How is Cyclospora infection treated?
Infection with Cyclospora is treated with antibiotics. Trimethoprim-sulfamethoxazole, also known as Bactrim, Septra, or Cotrim (a combination of two antibiotics), is recommended. Infected people with diarrhea should rest and drink plenty of fluids. They should seek their physician's advice before taking medicine to slow their diarrhea.
How is Cyclospora infection prevented?
Cyclospora infection can be prevented by avoiding water or food, especially imported fruits and vegetables that may have been exposed to human feces. People who have previously been infected with Cyclospora can become infected again. There is no vaccine available to prevent Cyclospora infections.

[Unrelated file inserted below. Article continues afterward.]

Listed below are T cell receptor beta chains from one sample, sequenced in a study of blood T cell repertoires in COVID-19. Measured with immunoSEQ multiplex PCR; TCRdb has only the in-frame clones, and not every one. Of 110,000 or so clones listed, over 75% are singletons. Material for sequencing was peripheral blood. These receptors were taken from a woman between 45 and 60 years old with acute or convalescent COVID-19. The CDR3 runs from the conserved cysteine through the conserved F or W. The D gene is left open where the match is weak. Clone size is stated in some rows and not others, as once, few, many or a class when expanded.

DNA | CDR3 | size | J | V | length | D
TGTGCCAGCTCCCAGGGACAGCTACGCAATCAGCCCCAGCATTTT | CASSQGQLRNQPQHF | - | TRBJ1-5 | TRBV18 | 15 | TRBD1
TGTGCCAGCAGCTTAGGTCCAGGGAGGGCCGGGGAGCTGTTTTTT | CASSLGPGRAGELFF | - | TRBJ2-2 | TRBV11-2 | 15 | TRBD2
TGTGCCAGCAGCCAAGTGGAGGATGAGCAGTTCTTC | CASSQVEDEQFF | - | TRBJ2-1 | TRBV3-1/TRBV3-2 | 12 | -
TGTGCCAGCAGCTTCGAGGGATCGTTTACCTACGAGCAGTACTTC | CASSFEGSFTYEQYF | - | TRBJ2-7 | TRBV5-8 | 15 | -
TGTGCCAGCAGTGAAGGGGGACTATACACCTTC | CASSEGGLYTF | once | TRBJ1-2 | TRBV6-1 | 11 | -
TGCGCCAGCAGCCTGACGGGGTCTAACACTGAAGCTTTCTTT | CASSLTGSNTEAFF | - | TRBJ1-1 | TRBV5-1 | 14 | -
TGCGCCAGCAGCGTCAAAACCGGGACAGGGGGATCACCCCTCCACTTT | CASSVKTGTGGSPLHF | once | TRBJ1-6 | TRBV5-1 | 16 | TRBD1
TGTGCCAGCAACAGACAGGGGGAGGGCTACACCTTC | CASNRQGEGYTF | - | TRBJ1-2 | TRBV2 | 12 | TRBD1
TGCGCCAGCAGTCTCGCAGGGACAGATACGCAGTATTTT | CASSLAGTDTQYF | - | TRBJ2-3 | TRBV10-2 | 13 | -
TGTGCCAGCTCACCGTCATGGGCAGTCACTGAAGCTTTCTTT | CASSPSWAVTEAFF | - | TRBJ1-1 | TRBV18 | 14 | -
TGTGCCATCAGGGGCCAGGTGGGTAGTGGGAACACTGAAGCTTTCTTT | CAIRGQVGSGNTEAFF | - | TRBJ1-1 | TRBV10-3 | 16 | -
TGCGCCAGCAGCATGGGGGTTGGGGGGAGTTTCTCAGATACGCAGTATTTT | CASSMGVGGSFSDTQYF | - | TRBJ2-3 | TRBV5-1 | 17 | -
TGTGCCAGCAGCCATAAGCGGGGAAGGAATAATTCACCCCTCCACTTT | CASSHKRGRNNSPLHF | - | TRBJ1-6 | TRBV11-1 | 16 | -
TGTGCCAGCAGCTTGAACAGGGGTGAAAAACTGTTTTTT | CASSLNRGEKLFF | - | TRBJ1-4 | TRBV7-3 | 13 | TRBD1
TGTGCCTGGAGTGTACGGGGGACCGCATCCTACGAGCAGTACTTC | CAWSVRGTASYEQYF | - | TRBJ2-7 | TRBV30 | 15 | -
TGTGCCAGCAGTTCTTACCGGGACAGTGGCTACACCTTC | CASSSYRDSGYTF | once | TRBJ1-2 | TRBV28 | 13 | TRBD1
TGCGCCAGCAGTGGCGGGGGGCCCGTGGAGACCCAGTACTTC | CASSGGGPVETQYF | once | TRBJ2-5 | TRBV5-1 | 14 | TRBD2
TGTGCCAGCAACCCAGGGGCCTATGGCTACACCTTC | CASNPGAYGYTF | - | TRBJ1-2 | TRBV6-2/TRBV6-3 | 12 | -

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Medically reviewed by Robert Cox, MD; American Board of Internal Medicine with subspecialty in Infectious Disease
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Huang, P., et al. "The First Reported Outbreak of Diarrheal Illness Associated With Cyclospora in the United States." Ann Intern Med 123 (1995): 409-414.
Ortega, Y.R., et al. "Cyclospora Species - A New Protozoan Pathogen of Humans." N Engl J Med 328 (1993): 1308-1312.
United States. Center for Disease Control and Prevention. "Parasites - Cyclosporiasis (Cyclospora Infection)." Jan. 10, 2013. <http://www.cdc.gov/parasites/cyclosporiasis/disease.html>.